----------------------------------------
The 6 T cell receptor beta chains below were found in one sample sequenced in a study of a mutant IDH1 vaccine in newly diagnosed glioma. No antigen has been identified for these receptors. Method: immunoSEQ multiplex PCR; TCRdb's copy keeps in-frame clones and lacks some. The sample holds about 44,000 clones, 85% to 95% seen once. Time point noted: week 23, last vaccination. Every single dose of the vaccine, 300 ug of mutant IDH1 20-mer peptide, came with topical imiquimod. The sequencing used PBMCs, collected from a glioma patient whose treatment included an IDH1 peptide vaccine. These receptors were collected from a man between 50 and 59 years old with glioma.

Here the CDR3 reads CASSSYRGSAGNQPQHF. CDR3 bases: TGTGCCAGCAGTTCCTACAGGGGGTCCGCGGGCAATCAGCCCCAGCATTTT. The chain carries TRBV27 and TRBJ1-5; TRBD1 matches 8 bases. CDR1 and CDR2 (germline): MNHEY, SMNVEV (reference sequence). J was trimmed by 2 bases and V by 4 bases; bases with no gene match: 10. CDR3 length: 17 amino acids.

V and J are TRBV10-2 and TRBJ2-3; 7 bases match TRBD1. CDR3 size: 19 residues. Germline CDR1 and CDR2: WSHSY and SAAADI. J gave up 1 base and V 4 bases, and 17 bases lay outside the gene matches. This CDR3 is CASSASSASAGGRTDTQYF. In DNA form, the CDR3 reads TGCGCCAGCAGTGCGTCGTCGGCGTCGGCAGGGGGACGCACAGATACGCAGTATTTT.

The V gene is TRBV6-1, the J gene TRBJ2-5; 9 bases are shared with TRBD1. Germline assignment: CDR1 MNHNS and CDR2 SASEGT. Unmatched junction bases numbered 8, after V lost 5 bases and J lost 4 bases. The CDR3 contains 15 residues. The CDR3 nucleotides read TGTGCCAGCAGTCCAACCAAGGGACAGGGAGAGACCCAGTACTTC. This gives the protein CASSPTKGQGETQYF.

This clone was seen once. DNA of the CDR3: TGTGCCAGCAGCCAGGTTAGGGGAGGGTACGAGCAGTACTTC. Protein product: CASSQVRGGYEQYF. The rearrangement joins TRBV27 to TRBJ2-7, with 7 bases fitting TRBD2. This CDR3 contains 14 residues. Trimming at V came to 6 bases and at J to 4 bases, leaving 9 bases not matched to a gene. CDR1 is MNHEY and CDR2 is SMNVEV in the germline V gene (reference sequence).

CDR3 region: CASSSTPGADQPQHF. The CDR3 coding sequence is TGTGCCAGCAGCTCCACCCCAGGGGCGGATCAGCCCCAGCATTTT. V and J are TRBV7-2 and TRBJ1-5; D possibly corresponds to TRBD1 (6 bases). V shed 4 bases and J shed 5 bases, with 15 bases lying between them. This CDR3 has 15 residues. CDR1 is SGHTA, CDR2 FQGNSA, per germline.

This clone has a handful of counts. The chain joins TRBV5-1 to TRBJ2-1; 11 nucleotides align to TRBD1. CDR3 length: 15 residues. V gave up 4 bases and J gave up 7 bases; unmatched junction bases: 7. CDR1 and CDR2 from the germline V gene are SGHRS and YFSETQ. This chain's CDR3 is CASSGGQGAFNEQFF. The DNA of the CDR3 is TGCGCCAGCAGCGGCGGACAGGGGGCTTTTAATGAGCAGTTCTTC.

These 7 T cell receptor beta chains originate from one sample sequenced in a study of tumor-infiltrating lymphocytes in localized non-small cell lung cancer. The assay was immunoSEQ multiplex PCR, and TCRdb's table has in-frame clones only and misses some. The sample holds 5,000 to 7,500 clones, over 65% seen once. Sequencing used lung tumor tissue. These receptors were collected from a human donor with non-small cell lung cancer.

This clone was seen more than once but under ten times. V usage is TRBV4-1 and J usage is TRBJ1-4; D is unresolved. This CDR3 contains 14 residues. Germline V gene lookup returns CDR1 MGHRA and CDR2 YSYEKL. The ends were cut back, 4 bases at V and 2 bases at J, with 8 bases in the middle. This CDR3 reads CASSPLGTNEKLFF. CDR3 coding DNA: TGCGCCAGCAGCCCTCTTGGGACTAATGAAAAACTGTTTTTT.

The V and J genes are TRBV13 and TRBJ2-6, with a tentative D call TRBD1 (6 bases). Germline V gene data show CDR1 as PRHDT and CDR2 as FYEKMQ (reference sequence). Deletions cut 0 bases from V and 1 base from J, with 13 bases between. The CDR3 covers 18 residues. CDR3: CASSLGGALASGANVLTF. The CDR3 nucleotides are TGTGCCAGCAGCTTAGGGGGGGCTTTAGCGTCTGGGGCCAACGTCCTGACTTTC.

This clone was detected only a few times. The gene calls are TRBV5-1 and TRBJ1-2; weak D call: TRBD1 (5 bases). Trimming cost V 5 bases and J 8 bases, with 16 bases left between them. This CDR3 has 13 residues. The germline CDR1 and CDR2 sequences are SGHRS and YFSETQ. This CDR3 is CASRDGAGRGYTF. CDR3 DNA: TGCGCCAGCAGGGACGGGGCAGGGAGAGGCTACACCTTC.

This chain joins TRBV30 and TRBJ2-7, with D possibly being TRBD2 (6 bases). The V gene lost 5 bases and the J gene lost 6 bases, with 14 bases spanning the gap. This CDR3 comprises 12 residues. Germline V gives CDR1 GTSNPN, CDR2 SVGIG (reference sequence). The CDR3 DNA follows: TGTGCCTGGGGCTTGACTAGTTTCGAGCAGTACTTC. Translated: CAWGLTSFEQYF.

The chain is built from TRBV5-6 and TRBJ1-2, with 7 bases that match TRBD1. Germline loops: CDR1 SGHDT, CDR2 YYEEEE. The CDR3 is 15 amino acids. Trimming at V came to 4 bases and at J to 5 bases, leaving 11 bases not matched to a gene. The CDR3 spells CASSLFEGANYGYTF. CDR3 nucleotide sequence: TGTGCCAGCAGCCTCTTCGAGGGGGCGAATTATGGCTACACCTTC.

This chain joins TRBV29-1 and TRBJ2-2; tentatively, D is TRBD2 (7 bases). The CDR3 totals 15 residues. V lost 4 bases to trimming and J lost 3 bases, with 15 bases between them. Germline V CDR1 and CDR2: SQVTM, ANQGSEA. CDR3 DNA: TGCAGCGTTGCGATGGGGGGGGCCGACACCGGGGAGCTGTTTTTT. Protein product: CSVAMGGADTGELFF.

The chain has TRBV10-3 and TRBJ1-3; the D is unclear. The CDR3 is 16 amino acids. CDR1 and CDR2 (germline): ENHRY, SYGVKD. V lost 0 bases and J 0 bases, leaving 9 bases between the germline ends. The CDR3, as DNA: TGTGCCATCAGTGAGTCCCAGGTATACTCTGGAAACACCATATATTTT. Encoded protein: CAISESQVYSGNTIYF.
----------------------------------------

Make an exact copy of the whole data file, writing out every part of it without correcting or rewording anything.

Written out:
The 6 T cell receptor beta chains below were found in one sample sequenced in a study of a mutant IDH1 vaccine in newly diagnosed glioma. No antigen has been identified for these receptors. Method: immunoSEQ multiplex PCR; TCRdb's copy keeps in-frame clones and lacks some. The sample holds about 44,000 clones, 85% to 95% seen once. Time point noted: week 23, last vaccination. Every single dose of the vaccine, 300 ug of mutant IDH1 20-mer peptide, came with topical imiquimod. The sequencing used PBMCs, collected from a glioma patient whose treatment included an IDH1 peptide vaccine. These receptors were collected from a man between 50 and 59 years old with glioma.

Here the CDR3 reads CASSSYRGSAGNQPQHF. CDR3 bases: TGTGCCAGCAGTTCCTACAGGGGGTCCGCGGGCAATCAGCCCCAGCATTTT. The chain carries TRBV27 and TRBJ1-5; TRBD1 matches 8 bases. CDR1 and CDR2 (germline): MNHEY, SMNVEV (reference sequence). J was trimmed by 2 bases and V by 4 bases; bases with no gene match: 10. CDR3 length: 17 amino acids.

V and J are TRBV10-2 and TRBJ2-3; 7 bases match TRBD1. CDR3 size: 19 residues. Germline CDR1 and CDR2: WSHSY and SAAADI. J gave up 1 base and V 4 bases, and 17 bases lay outside the gene matches. This CDR3 is CASSASSASAGGRTDTQYF. In DNA form, the CDR3 reads TGCGCCAGCAGTGCGTCGTCGGCGTCGGCAGGGGGACGCACAGATACGCAGTATTTT.

The V gene is TRBV6-1, the J gene TRBJ2-5; 9 bases are shared with TRBD1. Germline assignment: CDR1 MNHNS and CDR2 SASEGT. Unmatched junction bases numbered 8, after V lost 5 bases and J lost 4 bases. The CDR3 contains 15 residues. The CDR3 nucleotides read TGTGCCAGCAGTCCAACCAAGGGACAGGGAGAGACCCAGTACTTC. This gives the protein CASSPTKGQGETQYF.

This clone was seen once. DNA of the CDR3: TGTGCCAGCAGCCAGGTTAGGGGAGGGTACGAGCAGTACTTC. Protein product: CASSQVRGGYEQYF. The rearrangement joins TRBV27 to TRBJ2-7, with 7 bases fitting TRBD2. This CDR3 contains 14 residues. Trimming at V came to 6 bases and at J to 4 bases, leaving 9 bases not matched to a gene. CDR1 is MNHEY and CDR2 is SMNVEV in the germline V gene (reference sequence).

CDR3 region: CASSSTPGADQPQHF. The CDR3 coding sequence is TGTGCCAGCAGCTCCACCCCAGGGGCGGATCAGCCCCAGCATTTT. V and J are TRBV7-2 and TRBJ1-5; D possibly corresponds to TRBD1 (6 bases). V shed 4 bases and J shed 5 bases, with 15 bases lying between them. This CDR3 has 15 residues. CDR1 is SGHTA, CDR2 FQGNSA, per germline.

This clone has a handful of counts. The chain joins TRBV5-1 to TRBJ2-1; 11 nucleotides align to TRBD1. CDR3 length: 15 residues. V gave up 4 bases and J gave up 7 bases; unmatched junction bases: 7. CDR1 and CDR2 from the germline V gene are SGHRS and YFSETQ. This chain's CDR3 is CASSGGQGAFNEQFF. The DNA of the CDR3 is TGCGCCAGCAGCGGCGGACAGGGGGCTTTTAATGAGCAGTTCTTC.

These 7 T cell receptor beta chains originate from one sample sequenced in a study of tumor-infiltrating lymphocytes in localized non-small cell lung cancer. The assay was immunoSEQ multiplex PCR, and TCRdb's table has in-frame clones only and misses some. The sample holds 5,000 to 7,500 clones, over 65% seen once. Sequencing used lung tumor tissue. These receptors were collected from a human donor with non-small cell lung cancer.

This clone was seen more than once but under ten times. V usage is TRBV4-1 and J usage is TRBJ1-4; D is unresolved. This CDR3 contains 14 residues. Germline V gene lookup returns CDR1 MGHRA and CDR2 YSYEKL. The ends were cut back, 4 bases at V and 2 bases at J, with 8 bases in the middle. This CDR3 reads CASSPLGTNEKLFF. CDR3 coding DNA: TGCGCCAGCAGCCCTCTTGGGACTAATGAAAAACTGTTTTTT.

The V and J genes are TRBV13 and TRBJ2-6, with a tentative D call TRBD1 (6 bases). Germline V gene data show CDR1 as PRHDT and CDR2 as FYEKMQ (reference sequence). Deletions cut 0 bases from V and 1 base from J, with 13 bases between. The CDR3 covers 18 residues. CDR3: CASSLGGALASGANVLTF. The CDR3 nucleotides are TGTGCCAGCAGCTTAGGGGGGGCTTTAGCGTCTGGGGCCAACGTCCTGACTTTC.

This clone was detected only a few times. The gene calls are TRBV5-1 and TRBJ1-2; weak D call: TRBD1 (5 bases). Trimming cost V 5 bases and J 8 bases, with 16 bases left between them. This CDR3 has 13 residues. The germline CDR1 and CDR2 sequences are SGHRS and YFSETQ. This CDR3 is CASRDGAGRGYTF. CDR3 DNA: TGCGCCAGCAGGGACGGGGCAGGGAGAGGCTACACCTTC.

This chain joins TRBV30 and TRBJ2-7, with D possibly being TRBD2 (6 bases). The V gene lost 5 bases and the J gene lost 6 bases, with 14 bases spanning the gap. This CDR3 comprises 12 residues. Germline V gives CDR1 GTSNPN, CDR2 SVGIG (reference sequence). The CDR3 DNA follows: TGTGCCTGGGGCTTGACTAGTTTCGAGCAGTACTTC. Translated: CAWGLTSFEQYF.

The chain is built from TRBV5-6 and TRBJ1-2, with 7 bases that match TRBD1. Germline loops: CDR1 SGHDT, CDR2 YYEEEE. The CDR3 is 15 amino acids. Trimming at V came to 4 bases and at J to 5 bases, leaving 11 bases not matched to a gene. The CDR3 spells CASSLFEGANYGYTF. CDR3 nucleotide sequence: TGTGCCAGCAGCCTCTTCGAGGGGGCGAATTATGGCTACACCTTC.

This chain joins TRBV29-1 and TRBJ2-2; tentatively, D is TRBD2 (7 bases). The CDR3 totals 15 residues. V lost 4 bases to trimming and J lost 3 bases, with 15 bases between them. Germline V CDR1 and CDR2: SQVTM, ANQGSEA. CDR3 DNA: TGCAGCGTTGCGATGGGGGGGGCCGACACCGGGGAGCTGTTTTTT. Protein product: CSVAMGGADTGELFF.

The chain has TRBV10-3 and TRBJ1-3; the D is unclear. The CDR3 is 16 amino acids. CDR1 and CDR2 (germline): ENHRY, SYGVKD. V lost 0 bases and J 0 bases, leaving 9 bases between the germline ends. The CDR3, as DNA: TGTGCCATCAGTGAGTCCCAGGTATACTCTGGAAACACCATATATTTT. Encoded protein: CAISESQVYSGNTIYF.